HMRC’s crackdown on tax avoidance
The Treasury has collected a record breaking £23.9 billion in additional tax as a result of various measures to tackle tax avoidance and close the tax gap. HMRC said that more than £8 billion came from large businesses, £1 billion from criminals and £2.7 billion from tackling avoidance schemes in court. The total collected in the last year was nearly £1billion above the target set at Autumn Statement 2013.
The Exchequer Secretary to the Treasury, David Gauke, said:
The government supports the hardworking, honest majority of taxpayers that play by the rules, and is determined to tackle the minority that seek to avoid paying the taxes they owe.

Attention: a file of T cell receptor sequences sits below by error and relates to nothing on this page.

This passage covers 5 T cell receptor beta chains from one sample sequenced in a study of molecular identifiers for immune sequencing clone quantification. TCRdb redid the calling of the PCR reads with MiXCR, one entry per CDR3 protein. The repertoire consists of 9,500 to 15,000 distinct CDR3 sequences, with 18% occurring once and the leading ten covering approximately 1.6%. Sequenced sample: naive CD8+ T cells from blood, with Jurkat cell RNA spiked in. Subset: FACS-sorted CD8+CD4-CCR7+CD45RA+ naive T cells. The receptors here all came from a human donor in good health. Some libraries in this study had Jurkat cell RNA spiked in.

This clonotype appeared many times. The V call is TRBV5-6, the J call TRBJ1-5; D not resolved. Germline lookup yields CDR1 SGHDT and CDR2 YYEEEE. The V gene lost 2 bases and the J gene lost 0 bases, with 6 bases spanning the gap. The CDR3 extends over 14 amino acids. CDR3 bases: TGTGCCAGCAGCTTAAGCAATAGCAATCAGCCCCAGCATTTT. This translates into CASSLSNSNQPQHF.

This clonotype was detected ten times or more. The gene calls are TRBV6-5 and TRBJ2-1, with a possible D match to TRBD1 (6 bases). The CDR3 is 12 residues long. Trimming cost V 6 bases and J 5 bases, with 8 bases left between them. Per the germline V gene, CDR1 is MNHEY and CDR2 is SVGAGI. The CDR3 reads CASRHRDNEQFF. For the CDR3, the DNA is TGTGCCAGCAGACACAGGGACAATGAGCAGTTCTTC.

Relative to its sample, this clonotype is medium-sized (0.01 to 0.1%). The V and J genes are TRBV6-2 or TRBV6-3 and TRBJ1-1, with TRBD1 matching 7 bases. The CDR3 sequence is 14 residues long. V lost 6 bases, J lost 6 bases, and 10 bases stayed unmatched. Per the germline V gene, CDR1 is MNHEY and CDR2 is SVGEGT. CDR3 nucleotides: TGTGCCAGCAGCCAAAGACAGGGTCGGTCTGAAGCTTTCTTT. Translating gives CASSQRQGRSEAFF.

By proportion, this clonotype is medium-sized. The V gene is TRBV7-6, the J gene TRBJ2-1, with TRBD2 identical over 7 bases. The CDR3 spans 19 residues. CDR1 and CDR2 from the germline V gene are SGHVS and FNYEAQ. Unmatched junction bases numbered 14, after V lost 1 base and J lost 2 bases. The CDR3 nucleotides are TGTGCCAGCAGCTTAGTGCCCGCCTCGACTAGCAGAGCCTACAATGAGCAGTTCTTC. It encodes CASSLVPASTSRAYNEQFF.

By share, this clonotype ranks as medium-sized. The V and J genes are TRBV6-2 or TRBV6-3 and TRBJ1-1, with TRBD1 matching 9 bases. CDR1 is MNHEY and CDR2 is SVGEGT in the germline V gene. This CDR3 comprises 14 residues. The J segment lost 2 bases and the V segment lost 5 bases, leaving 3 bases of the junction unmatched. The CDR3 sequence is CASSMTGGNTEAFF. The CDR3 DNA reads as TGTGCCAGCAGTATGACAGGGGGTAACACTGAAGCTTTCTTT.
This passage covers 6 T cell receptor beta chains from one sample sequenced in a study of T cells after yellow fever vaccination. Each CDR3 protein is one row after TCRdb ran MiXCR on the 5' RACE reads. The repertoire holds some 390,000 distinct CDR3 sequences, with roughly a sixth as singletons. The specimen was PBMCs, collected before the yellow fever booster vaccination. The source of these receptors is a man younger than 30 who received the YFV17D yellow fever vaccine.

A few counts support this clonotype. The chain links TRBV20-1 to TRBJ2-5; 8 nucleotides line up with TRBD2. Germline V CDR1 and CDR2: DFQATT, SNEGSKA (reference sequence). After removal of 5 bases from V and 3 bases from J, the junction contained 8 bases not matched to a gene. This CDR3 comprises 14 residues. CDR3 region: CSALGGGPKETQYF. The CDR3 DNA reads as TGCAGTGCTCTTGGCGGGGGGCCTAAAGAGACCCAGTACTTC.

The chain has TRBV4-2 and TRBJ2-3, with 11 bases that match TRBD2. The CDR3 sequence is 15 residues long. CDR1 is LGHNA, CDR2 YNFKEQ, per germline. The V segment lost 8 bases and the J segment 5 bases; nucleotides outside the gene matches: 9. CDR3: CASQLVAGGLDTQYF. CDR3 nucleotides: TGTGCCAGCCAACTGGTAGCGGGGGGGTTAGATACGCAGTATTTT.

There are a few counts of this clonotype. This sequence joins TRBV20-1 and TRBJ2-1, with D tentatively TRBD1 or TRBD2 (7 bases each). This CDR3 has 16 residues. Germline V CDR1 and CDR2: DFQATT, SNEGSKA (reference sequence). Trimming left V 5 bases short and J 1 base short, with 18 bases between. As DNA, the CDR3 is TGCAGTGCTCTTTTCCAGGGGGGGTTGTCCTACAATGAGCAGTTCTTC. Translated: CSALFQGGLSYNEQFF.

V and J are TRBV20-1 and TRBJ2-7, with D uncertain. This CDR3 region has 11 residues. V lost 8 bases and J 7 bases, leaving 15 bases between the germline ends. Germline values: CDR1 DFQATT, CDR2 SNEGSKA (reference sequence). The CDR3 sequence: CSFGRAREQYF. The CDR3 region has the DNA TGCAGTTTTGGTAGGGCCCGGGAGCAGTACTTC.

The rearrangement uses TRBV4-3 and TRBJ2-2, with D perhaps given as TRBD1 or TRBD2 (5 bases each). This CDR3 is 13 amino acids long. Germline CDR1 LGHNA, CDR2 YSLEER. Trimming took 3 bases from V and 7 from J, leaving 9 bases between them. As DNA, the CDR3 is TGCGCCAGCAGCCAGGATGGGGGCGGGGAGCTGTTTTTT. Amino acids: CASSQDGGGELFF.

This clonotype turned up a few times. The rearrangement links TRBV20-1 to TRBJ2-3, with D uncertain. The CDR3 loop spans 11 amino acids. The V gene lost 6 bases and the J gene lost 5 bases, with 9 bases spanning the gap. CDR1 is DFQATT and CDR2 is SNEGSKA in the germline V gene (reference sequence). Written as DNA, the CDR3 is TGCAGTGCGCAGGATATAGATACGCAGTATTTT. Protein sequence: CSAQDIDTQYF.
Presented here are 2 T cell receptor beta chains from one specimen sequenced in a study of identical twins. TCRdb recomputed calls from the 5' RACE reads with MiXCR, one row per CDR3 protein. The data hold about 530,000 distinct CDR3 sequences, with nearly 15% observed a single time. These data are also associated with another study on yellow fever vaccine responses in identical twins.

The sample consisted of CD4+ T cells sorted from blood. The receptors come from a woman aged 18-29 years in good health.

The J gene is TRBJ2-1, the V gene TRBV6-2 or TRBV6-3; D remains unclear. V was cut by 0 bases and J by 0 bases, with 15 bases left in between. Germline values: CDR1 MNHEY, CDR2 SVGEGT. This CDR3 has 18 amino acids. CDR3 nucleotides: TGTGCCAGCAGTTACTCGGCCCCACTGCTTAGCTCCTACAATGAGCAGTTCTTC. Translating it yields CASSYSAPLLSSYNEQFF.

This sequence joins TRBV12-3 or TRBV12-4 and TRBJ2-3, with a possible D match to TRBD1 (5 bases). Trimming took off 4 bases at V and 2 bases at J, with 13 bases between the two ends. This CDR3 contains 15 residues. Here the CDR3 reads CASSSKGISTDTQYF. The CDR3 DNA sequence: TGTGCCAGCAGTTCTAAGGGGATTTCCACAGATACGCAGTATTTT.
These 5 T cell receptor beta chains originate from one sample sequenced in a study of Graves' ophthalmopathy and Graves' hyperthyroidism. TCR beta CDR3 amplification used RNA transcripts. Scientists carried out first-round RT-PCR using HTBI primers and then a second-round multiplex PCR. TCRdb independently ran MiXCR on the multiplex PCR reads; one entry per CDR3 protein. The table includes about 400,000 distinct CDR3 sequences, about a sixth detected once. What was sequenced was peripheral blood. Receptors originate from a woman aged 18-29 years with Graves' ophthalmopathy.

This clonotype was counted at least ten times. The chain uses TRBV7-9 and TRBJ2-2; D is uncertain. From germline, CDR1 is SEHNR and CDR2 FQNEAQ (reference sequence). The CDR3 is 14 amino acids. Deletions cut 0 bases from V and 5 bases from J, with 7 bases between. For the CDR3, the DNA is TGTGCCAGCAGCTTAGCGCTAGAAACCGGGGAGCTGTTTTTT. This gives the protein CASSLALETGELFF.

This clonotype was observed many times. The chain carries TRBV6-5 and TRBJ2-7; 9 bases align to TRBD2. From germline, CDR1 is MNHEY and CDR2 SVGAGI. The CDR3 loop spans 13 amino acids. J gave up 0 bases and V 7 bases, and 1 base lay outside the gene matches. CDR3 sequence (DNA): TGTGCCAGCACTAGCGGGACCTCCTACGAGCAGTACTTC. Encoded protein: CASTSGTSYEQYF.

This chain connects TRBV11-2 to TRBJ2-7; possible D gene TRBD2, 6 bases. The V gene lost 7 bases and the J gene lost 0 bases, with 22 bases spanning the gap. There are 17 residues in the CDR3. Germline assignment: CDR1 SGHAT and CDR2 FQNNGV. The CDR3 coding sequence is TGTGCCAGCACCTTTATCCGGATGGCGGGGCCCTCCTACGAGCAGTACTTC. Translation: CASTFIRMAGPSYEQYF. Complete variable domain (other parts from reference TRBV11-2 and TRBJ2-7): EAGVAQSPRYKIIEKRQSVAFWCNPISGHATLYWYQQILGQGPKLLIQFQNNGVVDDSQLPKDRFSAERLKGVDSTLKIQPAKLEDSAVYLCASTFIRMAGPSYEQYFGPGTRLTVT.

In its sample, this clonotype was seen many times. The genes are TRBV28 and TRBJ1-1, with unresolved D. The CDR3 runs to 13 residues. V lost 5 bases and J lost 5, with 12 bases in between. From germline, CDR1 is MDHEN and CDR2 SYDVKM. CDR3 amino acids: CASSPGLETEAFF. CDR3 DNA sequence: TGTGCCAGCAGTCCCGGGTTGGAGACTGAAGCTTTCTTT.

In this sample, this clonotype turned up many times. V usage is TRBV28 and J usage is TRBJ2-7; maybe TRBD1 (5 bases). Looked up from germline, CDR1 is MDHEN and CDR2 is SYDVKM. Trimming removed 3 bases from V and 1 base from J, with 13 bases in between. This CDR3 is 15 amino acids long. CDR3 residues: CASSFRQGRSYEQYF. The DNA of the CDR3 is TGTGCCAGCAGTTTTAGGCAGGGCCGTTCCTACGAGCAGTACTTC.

We set HMRC ambitious targets to increase its yield and the figures published today demonstrate that HMRC is successfully meeting these challenges.
The coalition government had made tackling tax avoidance, evasion and fraud one of the keystones of their financial policy and since 2010 have closed a number of tax loopholes, introduced the General Anti-Abuse Rule, and invested nearly £1 billion in HMRC’s compliance activities.
Since April 2010, HMRC has prosecuted 2,650 individuals for tax crimes and secured a collective total of 2,700 years of custodial sentences. HMRC will continue with the use of taskforces to target high-risk businesses and sectors as well as running campaigns aimed at specific trades and professions.
There are of course many legitimate ways to save tax. It should be remembered that tax avoidance that is not caught by specific legislation is not in and of itself illegal although the Prime Minister has given his opinion that it is morally wrong.